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16 February, 2013

Why do we prostrate before parents and elders?


In Indian Culture

Why do we prostrate before parents and elders?

       Indians prostrate to their parents, elders, teachers and noble souls by touching their feet.  The elder in turn blesses us by placing his or her hand on or over our heads.  Prostration is done daily, when we meet elders and particularly on important occasions like the beginning of a new task, birthdays, festivals etc.  In certain traditional circles, prostration is accompanied by abhivaadana which serves to introduce oneself, announce one’s family and social stature.

Why do we offer prostrations?

       Man stands on his feet.  Touching the feet in prostration is a sign of respect for the age, maturity, nobility and divinity that our elders personify.  It symbolizes our recognition of their selfless love for us and the sacrifices that they have done for our welfare.  It is a way of humbly acknowledging the greatness of another.  This tradition reflects the strong family ties which has been one of India’s enduring strengths.

       The good wishes (sankalpa) and blessings (aashirvaada) of elders are highly valued in India.  We prostrate to seek them.  Good thoughts create positive vibrations.  Good wishes springing from a heart full of love, divinity and nobility have a tremendous strength.  When we prostrate with humility and respect, we invoke the good wishes and blessings of elders which flow in the form of positive energy to envelop us.  This is why the posture assured whether it is in the standing or prone position, enables the entire body to receive the energy thus received.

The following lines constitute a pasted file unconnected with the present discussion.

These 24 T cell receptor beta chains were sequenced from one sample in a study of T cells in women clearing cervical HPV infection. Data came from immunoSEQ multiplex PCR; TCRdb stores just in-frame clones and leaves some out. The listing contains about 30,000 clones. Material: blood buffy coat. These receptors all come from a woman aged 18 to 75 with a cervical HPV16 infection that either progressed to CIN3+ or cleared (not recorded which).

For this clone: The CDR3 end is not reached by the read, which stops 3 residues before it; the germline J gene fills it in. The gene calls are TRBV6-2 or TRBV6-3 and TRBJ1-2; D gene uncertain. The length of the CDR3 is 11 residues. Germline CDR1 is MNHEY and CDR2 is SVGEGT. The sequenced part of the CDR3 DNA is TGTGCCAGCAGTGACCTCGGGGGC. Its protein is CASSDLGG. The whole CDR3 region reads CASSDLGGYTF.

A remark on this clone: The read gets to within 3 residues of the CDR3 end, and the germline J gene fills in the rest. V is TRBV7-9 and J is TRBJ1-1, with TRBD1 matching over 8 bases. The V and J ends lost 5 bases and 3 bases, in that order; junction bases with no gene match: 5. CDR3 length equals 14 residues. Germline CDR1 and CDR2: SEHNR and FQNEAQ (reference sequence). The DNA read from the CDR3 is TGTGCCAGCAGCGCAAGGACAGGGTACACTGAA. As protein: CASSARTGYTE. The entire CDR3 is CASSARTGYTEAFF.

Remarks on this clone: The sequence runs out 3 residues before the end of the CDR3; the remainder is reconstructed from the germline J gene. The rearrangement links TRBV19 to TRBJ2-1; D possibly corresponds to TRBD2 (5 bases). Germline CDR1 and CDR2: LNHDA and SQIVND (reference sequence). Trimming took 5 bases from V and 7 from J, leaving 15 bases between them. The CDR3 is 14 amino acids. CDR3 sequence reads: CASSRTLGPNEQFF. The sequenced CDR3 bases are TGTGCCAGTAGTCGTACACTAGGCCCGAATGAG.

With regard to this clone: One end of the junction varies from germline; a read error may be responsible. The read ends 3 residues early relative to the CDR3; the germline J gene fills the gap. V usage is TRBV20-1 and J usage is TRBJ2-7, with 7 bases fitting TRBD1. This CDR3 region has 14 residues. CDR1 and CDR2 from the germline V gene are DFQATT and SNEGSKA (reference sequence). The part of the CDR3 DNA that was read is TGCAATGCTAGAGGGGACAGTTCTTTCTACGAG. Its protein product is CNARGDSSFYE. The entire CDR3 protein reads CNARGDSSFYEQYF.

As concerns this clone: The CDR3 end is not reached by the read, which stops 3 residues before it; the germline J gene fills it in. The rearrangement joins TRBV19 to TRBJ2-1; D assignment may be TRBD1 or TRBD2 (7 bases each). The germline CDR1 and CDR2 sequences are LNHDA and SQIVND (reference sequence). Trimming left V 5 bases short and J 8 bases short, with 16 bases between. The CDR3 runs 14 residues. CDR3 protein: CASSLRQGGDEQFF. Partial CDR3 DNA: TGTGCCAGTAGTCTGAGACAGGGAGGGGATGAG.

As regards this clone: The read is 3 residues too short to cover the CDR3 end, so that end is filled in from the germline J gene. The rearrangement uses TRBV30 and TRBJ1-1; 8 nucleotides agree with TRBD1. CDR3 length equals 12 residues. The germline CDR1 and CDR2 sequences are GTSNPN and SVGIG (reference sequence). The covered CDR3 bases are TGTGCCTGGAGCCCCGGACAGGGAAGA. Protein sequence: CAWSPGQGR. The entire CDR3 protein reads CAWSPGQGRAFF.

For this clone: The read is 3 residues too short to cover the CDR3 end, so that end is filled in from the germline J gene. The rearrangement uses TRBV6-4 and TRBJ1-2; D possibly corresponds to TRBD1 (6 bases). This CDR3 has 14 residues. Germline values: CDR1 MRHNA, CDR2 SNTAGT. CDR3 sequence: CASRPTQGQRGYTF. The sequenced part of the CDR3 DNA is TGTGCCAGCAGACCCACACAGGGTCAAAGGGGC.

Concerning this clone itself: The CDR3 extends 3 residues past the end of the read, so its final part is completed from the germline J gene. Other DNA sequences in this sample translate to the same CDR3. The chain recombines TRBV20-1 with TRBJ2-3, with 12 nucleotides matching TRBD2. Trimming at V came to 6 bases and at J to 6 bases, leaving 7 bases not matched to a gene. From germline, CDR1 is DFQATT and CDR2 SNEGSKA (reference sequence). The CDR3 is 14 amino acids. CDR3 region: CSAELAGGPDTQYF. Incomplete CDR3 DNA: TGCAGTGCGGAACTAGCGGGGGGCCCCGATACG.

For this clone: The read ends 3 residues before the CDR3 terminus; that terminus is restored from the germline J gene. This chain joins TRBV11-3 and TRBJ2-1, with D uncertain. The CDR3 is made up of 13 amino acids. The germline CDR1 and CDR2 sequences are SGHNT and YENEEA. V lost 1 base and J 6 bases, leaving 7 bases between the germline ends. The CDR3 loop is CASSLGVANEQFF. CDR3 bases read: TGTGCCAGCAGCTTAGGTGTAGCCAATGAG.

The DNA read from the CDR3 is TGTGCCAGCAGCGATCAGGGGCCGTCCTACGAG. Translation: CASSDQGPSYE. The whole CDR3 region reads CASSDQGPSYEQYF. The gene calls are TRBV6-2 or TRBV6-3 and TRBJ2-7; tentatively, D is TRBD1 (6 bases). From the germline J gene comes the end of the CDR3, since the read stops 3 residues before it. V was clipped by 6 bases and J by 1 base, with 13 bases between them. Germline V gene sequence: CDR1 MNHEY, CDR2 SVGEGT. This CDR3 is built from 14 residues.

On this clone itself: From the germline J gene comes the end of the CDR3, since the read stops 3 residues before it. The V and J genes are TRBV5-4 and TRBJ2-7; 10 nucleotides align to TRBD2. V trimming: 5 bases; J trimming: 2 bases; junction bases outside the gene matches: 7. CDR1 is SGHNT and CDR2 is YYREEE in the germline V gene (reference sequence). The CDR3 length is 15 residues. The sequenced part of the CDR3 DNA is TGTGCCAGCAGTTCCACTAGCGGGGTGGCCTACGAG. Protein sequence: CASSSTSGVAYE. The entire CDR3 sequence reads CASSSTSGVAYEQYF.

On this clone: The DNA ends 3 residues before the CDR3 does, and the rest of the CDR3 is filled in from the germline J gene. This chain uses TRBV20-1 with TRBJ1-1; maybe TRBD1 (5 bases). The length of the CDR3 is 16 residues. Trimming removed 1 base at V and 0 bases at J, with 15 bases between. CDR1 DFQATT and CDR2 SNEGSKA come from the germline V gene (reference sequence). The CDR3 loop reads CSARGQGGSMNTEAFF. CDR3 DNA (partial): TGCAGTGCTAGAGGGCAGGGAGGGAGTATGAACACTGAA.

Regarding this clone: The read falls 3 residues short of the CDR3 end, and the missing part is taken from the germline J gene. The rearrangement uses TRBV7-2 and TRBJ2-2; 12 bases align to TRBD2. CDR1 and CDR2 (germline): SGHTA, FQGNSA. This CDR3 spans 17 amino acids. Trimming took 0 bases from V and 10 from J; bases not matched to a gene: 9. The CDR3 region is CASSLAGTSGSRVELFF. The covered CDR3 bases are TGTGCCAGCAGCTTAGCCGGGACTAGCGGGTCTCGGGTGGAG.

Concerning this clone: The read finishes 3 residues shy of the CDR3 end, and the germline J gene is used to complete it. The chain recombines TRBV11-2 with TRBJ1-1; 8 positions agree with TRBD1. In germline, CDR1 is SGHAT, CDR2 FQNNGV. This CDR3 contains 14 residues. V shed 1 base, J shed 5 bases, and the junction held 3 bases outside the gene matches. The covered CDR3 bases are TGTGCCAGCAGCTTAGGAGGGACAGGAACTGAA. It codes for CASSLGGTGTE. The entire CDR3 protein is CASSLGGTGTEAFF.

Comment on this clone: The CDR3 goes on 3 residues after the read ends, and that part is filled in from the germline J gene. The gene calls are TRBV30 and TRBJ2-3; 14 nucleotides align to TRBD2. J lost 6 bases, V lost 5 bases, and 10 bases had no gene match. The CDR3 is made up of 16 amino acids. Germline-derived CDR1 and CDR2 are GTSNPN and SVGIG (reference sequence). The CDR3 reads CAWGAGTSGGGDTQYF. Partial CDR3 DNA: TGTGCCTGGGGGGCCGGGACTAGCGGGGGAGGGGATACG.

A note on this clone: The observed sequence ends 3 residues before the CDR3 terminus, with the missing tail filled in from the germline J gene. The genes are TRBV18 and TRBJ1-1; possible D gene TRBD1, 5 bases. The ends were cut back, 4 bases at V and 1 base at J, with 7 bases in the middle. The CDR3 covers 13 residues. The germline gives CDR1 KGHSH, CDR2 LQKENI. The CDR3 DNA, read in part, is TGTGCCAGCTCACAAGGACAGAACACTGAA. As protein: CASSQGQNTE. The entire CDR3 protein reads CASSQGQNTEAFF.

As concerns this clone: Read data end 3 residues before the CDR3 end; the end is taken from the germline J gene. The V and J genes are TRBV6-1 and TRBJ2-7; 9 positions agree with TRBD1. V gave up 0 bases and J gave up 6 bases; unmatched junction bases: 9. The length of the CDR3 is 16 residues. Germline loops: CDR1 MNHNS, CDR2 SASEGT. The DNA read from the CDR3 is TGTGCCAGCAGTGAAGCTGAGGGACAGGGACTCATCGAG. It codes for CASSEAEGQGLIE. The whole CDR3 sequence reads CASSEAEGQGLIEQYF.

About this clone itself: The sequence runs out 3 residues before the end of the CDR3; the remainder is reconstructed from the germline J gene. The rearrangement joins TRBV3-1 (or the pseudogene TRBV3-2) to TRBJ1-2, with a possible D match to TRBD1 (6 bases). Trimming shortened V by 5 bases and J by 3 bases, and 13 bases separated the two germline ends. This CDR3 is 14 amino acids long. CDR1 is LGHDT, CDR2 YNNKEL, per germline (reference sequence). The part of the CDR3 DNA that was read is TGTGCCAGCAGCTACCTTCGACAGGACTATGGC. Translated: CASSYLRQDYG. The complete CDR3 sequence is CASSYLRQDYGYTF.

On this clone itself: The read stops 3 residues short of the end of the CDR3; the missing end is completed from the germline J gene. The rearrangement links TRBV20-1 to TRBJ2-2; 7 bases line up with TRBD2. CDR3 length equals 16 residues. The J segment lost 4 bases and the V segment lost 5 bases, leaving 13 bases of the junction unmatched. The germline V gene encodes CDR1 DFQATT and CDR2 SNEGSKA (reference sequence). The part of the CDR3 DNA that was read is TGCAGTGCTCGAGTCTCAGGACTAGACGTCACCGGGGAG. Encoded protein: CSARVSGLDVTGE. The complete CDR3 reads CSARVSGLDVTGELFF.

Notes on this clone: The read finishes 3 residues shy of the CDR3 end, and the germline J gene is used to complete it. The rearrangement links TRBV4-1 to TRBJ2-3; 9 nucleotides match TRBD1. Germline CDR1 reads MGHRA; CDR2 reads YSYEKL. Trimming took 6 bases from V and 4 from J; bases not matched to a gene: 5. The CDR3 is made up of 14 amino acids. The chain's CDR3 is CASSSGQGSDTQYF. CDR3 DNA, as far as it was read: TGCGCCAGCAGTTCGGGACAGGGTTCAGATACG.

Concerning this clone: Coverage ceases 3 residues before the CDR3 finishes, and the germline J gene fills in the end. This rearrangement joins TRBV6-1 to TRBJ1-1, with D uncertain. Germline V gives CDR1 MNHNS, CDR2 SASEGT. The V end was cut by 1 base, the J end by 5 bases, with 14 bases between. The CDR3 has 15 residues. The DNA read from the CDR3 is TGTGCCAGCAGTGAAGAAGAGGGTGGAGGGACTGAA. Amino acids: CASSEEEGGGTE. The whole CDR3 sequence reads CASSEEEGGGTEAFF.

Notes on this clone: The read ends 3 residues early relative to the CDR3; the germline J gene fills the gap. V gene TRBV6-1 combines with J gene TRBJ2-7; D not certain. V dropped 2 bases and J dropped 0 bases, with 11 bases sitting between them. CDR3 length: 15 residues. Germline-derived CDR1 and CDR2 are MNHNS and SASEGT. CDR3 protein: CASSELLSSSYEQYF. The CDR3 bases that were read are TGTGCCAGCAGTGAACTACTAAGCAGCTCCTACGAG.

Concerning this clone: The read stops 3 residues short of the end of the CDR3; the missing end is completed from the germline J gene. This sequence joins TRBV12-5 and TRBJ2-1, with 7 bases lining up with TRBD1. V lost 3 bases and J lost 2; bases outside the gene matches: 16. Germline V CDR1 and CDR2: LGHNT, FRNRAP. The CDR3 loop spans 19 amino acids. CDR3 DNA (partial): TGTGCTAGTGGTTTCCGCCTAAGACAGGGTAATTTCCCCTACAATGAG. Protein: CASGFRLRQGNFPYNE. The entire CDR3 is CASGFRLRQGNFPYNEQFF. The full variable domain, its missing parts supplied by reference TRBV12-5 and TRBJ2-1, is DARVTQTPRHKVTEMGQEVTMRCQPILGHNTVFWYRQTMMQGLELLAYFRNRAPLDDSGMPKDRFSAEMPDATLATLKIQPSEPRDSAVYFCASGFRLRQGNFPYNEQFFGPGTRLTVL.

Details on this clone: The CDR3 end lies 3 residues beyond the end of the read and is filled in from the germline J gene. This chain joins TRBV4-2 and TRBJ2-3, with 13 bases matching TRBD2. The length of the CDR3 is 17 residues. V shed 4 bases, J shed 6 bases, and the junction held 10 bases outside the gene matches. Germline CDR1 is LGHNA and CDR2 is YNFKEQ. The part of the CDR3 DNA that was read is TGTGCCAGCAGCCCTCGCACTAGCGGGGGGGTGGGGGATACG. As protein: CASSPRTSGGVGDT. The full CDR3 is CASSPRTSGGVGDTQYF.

The different forms of showing respect are:

* Pratutbana – raising to welcome a person.

* Namaskaraara – paying homage in the form of Namaste (Indians greet each other – two palms are placed together in front of the chest and the head bows while saying the word ‘namaste’).

* Upasangraban – touching the feet of elders or teachers.

* Shaashtaanga – prostrating fully with the feet, knees, stomach, forehead and arms touching the ground in front of the elders.

* Pratyabivaadana – returning a greeting.

       Rules are prescribed in our scriptures as to who should prostrate to whom.  Wealth, family, name, age, moral strength and spiritual knowledge in ascending order of importance qualified men to receive respect.  That is why a king though the ruler of the land, would prostrate before a spiritual master.  Epics like the Ramayana and Mahabharata have many stories highlighting this aspect.

       This tradition thus creates an environment of mutual love and respect among people ensuring harmony in the family and society.
Source: Excerpts from the book on “In Indian Culture Why do we…”  by Swamini Vimalananda & Radhika Krishnakumar.

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